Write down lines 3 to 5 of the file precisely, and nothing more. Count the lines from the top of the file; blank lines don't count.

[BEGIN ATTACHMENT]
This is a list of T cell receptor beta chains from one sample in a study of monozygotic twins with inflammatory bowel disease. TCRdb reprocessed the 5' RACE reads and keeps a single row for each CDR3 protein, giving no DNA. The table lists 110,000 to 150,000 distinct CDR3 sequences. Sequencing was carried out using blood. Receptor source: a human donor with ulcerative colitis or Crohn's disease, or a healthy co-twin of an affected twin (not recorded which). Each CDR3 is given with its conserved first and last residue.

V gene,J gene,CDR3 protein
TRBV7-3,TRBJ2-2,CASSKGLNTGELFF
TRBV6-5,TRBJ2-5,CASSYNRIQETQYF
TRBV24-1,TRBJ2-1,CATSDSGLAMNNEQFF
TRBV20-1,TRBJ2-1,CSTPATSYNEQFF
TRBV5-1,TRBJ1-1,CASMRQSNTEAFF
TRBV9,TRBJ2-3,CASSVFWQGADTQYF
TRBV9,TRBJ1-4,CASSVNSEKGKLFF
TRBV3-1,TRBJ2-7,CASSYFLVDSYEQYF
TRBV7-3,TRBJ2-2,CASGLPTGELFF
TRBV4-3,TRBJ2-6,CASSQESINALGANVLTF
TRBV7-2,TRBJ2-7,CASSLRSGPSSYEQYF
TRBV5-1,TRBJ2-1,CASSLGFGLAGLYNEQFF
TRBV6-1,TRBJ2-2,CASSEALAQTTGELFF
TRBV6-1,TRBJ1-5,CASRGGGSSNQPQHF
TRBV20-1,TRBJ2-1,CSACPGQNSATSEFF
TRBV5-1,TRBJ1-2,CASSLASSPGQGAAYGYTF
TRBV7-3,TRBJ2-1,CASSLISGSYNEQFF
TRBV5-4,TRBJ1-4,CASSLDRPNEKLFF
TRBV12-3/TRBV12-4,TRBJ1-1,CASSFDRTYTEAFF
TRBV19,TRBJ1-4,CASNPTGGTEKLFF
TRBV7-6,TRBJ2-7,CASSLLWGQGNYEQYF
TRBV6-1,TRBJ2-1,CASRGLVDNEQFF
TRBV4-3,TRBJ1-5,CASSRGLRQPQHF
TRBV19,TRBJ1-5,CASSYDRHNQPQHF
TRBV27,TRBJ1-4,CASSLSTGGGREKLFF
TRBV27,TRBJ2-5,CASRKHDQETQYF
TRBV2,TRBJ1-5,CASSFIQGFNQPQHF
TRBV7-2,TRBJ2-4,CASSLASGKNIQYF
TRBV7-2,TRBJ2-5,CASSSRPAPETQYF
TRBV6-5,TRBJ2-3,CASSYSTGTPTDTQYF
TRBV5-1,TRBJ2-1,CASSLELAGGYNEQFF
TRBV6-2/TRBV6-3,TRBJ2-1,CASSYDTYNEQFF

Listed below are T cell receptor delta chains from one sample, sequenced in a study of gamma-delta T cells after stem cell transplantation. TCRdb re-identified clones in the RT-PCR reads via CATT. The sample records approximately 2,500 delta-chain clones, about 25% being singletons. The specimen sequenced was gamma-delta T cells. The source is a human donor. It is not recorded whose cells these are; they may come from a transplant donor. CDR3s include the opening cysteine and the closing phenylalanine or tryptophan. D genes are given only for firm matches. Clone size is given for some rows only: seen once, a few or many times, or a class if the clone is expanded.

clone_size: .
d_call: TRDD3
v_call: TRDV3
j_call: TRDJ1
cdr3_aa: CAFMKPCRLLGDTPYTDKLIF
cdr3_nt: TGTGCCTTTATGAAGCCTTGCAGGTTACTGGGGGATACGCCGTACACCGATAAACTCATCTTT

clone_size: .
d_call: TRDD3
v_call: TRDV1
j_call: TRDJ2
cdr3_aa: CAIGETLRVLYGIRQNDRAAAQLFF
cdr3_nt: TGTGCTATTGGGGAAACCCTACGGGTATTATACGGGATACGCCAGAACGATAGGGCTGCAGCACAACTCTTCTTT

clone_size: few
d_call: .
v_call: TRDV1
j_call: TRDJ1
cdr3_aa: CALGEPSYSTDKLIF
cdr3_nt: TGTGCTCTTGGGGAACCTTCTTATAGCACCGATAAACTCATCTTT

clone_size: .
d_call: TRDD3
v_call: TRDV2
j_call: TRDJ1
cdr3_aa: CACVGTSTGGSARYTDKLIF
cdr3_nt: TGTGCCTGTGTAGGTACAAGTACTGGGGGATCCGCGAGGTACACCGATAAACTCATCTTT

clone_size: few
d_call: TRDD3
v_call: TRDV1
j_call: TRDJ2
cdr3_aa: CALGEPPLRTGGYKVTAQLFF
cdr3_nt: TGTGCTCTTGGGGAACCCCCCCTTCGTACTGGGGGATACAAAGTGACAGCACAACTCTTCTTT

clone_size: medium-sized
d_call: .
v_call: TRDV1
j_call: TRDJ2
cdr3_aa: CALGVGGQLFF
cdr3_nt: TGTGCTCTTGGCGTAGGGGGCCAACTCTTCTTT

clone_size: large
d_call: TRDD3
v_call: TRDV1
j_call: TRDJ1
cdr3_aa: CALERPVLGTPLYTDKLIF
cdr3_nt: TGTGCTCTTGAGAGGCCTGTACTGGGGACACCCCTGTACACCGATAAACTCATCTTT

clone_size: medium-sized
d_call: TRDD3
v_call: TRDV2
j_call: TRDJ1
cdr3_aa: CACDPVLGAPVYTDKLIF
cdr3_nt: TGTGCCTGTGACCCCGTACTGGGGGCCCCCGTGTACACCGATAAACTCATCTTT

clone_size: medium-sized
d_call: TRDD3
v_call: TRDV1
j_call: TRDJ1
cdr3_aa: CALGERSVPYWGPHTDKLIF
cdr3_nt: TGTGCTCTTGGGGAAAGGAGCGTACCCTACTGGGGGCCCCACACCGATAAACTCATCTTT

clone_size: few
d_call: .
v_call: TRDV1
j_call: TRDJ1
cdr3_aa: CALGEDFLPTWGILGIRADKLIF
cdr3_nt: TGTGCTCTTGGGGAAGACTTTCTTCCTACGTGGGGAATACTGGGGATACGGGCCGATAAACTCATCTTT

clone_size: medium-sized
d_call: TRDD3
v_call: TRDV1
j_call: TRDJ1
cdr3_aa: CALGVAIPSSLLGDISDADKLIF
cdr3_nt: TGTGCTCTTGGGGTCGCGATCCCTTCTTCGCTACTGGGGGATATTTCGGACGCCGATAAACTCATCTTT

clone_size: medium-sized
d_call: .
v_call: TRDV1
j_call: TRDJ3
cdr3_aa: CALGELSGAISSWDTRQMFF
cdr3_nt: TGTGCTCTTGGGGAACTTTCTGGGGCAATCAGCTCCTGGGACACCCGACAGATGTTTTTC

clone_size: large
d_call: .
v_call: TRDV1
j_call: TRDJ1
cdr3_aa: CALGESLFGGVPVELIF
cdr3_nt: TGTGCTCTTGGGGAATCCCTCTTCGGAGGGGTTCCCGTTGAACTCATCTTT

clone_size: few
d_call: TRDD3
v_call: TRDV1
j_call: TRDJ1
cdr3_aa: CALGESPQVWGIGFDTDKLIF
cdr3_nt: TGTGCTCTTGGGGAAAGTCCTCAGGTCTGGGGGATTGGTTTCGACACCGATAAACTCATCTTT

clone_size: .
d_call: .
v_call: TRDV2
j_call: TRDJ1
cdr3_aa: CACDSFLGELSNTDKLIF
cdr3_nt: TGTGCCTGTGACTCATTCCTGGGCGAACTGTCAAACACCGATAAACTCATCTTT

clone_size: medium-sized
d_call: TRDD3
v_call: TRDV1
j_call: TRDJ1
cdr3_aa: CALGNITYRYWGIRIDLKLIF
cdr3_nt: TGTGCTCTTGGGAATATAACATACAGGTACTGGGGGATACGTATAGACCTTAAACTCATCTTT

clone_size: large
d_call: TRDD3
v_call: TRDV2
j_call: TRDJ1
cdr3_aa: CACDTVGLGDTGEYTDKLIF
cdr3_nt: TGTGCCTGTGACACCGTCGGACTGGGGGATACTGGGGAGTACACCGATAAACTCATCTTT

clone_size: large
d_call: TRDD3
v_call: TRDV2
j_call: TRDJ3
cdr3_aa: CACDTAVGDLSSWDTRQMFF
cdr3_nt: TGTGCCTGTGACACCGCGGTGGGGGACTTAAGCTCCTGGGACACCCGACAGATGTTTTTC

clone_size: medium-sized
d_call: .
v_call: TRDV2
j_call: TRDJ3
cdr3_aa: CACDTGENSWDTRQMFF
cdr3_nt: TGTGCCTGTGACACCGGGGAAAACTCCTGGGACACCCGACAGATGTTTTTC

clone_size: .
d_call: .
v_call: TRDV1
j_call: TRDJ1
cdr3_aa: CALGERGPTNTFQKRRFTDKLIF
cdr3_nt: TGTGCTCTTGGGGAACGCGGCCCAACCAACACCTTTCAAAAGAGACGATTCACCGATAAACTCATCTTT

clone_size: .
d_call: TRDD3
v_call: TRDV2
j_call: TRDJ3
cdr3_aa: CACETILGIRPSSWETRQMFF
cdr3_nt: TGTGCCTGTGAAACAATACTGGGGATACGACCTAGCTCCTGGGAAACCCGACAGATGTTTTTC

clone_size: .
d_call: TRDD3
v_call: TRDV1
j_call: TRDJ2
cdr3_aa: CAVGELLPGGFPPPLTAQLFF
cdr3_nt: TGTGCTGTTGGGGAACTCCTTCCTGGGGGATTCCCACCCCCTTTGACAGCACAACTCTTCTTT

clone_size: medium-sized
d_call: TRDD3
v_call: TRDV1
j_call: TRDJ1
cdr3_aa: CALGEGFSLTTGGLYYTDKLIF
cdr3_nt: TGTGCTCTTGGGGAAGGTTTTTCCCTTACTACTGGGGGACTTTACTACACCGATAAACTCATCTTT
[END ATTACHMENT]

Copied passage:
TRBV7-3,TRBJ2-2,CASSKGLNTGELFF
TRBV6-5,TRBJ2-5,CASSYNRIQETQYF
TRBV24-1,TRBJ2-1,CATSDSGLAMNNEQFF